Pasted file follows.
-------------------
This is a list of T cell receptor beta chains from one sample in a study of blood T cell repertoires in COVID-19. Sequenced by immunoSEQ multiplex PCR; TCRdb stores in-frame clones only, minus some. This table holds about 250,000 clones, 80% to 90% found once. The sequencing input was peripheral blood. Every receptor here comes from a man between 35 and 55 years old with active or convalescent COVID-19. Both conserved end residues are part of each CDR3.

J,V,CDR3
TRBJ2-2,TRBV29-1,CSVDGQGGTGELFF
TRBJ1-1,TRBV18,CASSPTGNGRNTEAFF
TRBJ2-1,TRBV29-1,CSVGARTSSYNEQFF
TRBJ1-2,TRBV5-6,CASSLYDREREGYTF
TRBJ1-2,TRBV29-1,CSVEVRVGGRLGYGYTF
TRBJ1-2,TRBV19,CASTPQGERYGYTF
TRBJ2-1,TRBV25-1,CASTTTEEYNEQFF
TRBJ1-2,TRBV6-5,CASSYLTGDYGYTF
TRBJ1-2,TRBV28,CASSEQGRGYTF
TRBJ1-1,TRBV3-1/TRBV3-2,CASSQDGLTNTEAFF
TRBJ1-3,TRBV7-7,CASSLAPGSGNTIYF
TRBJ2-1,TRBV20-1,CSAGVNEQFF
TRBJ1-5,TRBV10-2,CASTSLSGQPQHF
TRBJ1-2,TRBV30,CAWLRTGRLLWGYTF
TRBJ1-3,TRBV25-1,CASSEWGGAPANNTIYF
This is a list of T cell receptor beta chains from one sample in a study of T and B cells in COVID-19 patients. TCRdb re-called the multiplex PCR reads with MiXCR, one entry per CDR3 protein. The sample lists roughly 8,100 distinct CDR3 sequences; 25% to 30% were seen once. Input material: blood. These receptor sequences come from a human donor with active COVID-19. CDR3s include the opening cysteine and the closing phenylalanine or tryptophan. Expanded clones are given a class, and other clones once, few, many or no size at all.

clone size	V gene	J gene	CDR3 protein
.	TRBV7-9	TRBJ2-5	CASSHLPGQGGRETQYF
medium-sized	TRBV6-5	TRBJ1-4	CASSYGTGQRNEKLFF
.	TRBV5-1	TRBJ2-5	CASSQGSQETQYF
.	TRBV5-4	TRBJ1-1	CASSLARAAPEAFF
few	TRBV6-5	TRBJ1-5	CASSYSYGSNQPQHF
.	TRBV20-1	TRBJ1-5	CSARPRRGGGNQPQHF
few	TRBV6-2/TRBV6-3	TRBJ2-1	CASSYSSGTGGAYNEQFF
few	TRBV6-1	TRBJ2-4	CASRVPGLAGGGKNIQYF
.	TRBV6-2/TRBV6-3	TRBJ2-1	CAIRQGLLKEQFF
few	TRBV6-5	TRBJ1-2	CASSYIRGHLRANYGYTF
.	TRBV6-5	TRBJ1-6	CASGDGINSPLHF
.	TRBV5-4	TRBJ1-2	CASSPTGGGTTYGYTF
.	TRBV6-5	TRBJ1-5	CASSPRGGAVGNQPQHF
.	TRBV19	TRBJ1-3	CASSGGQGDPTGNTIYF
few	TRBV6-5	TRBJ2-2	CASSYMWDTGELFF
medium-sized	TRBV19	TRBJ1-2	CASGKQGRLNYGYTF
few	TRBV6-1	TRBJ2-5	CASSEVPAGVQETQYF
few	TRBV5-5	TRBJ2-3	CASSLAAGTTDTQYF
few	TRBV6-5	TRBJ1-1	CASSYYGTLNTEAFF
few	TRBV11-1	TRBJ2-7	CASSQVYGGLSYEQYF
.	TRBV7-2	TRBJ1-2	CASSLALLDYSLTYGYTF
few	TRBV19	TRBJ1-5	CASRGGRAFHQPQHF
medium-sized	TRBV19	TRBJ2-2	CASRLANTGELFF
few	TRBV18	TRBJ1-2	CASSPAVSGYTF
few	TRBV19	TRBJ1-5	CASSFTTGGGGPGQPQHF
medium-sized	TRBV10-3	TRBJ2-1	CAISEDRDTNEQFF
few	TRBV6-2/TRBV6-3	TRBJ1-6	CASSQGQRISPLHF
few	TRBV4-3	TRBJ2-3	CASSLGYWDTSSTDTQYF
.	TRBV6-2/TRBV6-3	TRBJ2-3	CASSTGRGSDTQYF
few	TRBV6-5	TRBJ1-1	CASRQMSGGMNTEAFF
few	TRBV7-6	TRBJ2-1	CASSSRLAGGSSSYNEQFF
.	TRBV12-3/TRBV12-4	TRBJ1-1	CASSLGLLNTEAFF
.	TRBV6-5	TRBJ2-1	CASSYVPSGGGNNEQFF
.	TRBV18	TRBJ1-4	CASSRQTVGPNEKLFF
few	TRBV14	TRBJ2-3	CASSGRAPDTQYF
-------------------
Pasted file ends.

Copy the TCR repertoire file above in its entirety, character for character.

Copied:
This is a list of T cell receptor beta chains from one sample in a study of blood T cell repertoires in COVID-19. Sequenced by immunoSEQ multiplex PCR; TCRdb stores in-frame clones only, minus some. This table holds about 250,000 clones, 80% to 90% found once. The sequencing input was peripheral blood. Every receptor here comes from a man between 35 and 55 years old with active or convalescent COVID-19. Both conserved end residues are part of each CDR3.

J,V,CDR3
TRBJ2-2,TRBV29-1,CSVDGQGGTGELFF
TRBJ1-1,TRBV18,CASSPTGNGRNTEAFF
TRBJ2-1,TRBV29-1,CSVGARTSSYNEQFF
TRBJ1-2,TRBV5-6,CASSLYDREREGYTF
TRBJ1-2,TRBV29-1,CSVEVRVGGRLGYGYTF
TRBJ1-2,TRBV19,CASTPQGERYGYTF
TRBJ2-1,TRBV25-1,CASTTTEEYNEQFF
TRBJ1-2,TRBV6-5,CASSYLTGDYGYTF
TRBJ1-2,TRBV28,CASSEQGRGYTF
TRBJ1-1,TRBV3-1/TRBV3-2,CASSQDGLTNTEAFF
TRBJ1-3,TRBV7-7,CASSLAPGSGNTIYF
TRBJ2-1,TRBV20-1,CSAGVNEQFF
TRBJ1-5,TRBV10-2,CASTSLSGQPQHF
TRBJ1-2,TRBV30,CAWLRTGRLLWGYTF
TRBJ1-3,TRBV25-1,CASSEWGGAPANNTIYF
This is a list of T cell receptor beta chains from one sample in a study of T and B cells in COVID-19 patients. TCRdb re-called the multiplex PCR reads with MiXCR, one entry per CDR3 protein. The sample lists roughly 8,100 distinct CDR3 sequences; 25% to 30% were seen once. Input material: blood. These receptor sequences come from a human donor with active COVID-19. CDR3s include the opening cysteine and the closing phenylalanine or tryptophan. Expanded clones are given a class, and other clones once, few, many or no size at all.

clone size	V gene	J gene	CDR3 protein
.	TRBV7-9	TRBJ2-5	CASSHLPGQGGRETQYF
medium-sized	TRBV6-5	TRBJ1-4	CASSYGTGQRNEKLFF
.	TRBV5-1	TRBJ2-5	CASSQGSQETQYF
.	TRBV5-4	TRBJ1-1	CASSLARAAPEAFF
few	TRBV6-5	TRBJ1-5	CASSYSYGSNQPQHF
.	TRBV20-1	TRBJ1-5	CSARPRRGGGNQPQHF
few	TRBV6-2/TRBV6-3	TRBJ2-1	CASSYSSGTGGAYNEQFF
few	TRBV6-1	TRBJ2-4	CASRVPGLAGGGKNIQYF
.	TRBV6-2/TRBV6-3	TRBJ2-1	CAIRQGLLKEQFF
few	TRBV6-5	TRBJ1-2	CASSYIRGHLRANYGYTF
.	TRBV6-5	TRBJ1-6	CASGDGINSPLHF
.	TRBV5-4	TRBJ1-2	CASSPTGGGTTYGYTF
.	TRBV6-5	TRBJ1-5	CASSPRGGAVGNQPQHF
.	TRBV19	TRBJ1-3	CASSGGQGDPTGNTIYF
few	TRBV6-5	TRBJ2-2	CASSYMWDTGELFF
medium-sized	TRBV19	TRBJ1-2	CASGKQGRLNYGYTF
few	TRBV6-1	TRBJ2-5	CASSEVPAGVQETQYF
few	TRBV5-5	TRBJ2-3	CASSLAAGTTDTQYF
few	TRBV6-5	TRBJ1-1	CASSYYGTLNTEAFF
few	TRBV11-1	TRBJ2-7	CASSQVYGGLSYEQYF
.	TRBV7-2	TRBJ1-2	CASSLALLDYSLTYGYTF
few	TRBV19	TRBJ1-5	CASRGGRAFHQPQHF
medium-sized	TRBV19	TRBJ2-2	CASRLANTGELFF
few	TRBV18	TRBJ1-2	CASSPAVSGYTF
few	TRBV19	TRBJ1-5	CASSFTTGGGGPGQPQHF
medium-sized	TRBV10-3	TRBJ2-1	CAISEDRDTNEQFF
few	TRBV6-2/TRBV6-3	TRBJ1-6	CASSQGQRISPLHF
few	TRBV4-3	TRBJ2-3	CASSLGYWDTSSTDTQYF
.	TRBV6-2/TRBV6-3	TRBJ2-3	CASSTGRGSDTQYF
few	TRBV6-5	TRBJ1-1	CASRQMSGGMNTEAFF
few	TRBV7-6	TRBJ2-1	CASSSRLAGGSSSYNEQFF
.	TRBV12-3/TRBV12-4	TRBJ1-1	CASSLGLLNTEAFF
.	TRBV6-5	TRBJ2-1	CASSYVPSGGGNNEQFF
.	TRBV18	TRBJ1-4	CASSRQTVGPNEKLFF
few	TRBV14	TRBJ2-3	CASSGRAPDTQYF